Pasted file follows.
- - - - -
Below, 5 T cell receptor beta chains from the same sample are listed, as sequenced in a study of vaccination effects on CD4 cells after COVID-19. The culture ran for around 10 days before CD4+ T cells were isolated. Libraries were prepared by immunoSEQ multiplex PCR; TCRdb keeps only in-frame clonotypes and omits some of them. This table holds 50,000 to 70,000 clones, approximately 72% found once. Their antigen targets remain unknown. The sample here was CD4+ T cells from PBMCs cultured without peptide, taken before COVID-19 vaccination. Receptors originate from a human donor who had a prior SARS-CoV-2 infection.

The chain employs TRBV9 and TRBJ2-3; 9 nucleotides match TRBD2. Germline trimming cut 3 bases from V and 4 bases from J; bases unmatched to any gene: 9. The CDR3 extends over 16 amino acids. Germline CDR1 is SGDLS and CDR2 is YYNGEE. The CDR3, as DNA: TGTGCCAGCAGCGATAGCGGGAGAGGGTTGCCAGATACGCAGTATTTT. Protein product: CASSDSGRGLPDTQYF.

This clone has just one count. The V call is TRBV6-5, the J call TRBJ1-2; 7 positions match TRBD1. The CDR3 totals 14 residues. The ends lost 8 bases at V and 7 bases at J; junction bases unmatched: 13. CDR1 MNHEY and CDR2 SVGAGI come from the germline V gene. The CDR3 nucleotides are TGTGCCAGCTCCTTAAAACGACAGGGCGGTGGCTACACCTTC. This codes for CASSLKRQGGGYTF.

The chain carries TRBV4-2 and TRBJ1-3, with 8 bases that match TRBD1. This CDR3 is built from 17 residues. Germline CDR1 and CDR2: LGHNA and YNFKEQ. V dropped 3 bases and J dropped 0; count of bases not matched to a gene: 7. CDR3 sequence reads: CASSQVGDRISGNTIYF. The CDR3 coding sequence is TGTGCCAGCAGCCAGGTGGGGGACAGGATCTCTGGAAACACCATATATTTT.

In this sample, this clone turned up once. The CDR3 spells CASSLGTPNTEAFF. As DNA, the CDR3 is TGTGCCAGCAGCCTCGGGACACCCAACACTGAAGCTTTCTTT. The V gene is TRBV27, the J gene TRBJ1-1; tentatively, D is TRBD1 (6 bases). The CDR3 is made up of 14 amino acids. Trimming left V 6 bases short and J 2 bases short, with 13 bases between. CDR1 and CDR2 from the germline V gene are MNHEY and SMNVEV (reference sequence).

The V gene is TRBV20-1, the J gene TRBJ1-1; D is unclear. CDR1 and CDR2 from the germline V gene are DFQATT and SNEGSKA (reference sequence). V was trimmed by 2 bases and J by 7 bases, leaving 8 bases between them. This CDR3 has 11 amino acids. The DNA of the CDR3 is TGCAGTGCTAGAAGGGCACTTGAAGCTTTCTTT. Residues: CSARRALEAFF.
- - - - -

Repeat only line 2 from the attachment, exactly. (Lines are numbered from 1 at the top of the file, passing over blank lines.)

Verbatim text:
The chain employs TRBV9 and TRBJ2-3; 9 nucleotides match TRBD2. Germline trimming cut 3 bases from V and 4 bases from J; bases unmatched to any gene: 9. The CDR3 extends over 16 amino acids. Germline CDR1 is SGDLS and CDR2 is YYNGEE. The CDR3, as DNA: TGTGCCAGCAGCGATAGCGGGAGAGGGTTGCCAGATACGCAGTATTTT. Protein product: CASSDSGRGLPDTQYF.